Social media networks have democratised the power of mass communication. One less laudable consequence of this development is, however, that individuals are at a much greater risk of committing defamation than existed under traditional media, which would generally exercise editorial control. The legal problems associated with defamation on social media are made more complex by the fact that through the internet in general, and social media in particular, communications will readily cross borders. Where a communication crosses borders, the question of the applicable law arises – whose law should govern whether the communication gives rise to an actionable claim for defamation? This is a problem which is addressed by rules of private international law, in particular through choice of law rules. This chapter examines the rules which apply in the English courts to determine which national law governs cross-border claims in defamation, considering whether a special rule should apply for online defamation, and whether the problems raised by social media require further specialised regulation. In so doing, it also analyses why the applicable rules, which were developed in the nineteenth century, have proven so resistant to modernisation in the face of the challenges of the twenty-first century. Keywords: choice of law; jurisdiction; defamation; libel; social media; internet
Kimberley N. Trapp and Alex Mills
Alex Mills, Hisashi Harata and Oona Le Meur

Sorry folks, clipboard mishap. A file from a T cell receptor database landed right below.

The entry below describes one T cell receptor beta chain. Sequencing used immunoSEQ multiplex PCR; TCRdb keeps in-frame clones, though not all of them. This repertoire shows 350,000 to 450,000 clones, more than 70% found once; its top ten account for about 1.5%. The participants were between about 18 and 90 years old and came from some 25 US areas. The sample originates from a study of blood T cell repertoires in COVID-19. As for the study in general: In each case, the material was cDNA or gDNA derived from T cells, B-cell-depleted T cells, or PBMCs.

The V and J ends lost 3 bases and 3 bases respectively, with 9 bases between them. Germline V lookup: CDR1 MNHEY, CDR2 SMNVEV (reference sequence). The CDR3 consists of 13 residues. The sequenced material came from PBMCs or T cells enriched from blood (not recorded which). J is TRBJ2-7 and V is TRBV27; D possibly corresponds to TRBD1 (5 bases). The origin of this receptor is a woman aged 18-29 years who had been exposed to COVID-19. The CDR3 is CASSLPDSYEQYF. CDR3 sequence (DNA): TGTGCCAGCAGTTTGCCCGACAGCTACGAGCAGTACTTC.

The Cambodian ‘blood sugar’ scandal was revealed to the general public in 2010 by the ‘Cambodia Clean Sugar Campaign’, which called for a boycott of sugar exported to Europe under the European Union’s ‘Everything But Arms’ trade initiative. According to the campaigners, ‘increasing production had resulted in human rights abuses’ that required to be tackled at their origin, i.e. in the countries that were incentivising the exploitation and benefiting from ongoing land grabbing (http://www.cleansugarcampaign.net/). In this context, the Song Mao case illustrates several phenomena linked to global value chains: the generation and global circulation of value; multiple collateral damages (in terms of environmental harm, displacement of populations, forced labour, destruction of cultural forms of life and landgrabbing); and above all, the role of law, particularly in its private international avatar, in their construction and maintenance. Here, the claimants, some 200 villagers and former residents of the Koh Kong area in Cambodia, sued the multinational sugar giant Tate & Lyle in tort, alleging that they had been displaced from the land they inhabited; that the land and the sugar cane planted in that land was their property; that the raw sugar processed from the sugar cane was imported to England where it was converted by the defendants into refined sugar. Interestingly, they sought not the repossession of the land but a continued share in the profits generated by the refined sugar – targeting thereby the very core of the dynamic process of capital accumulation.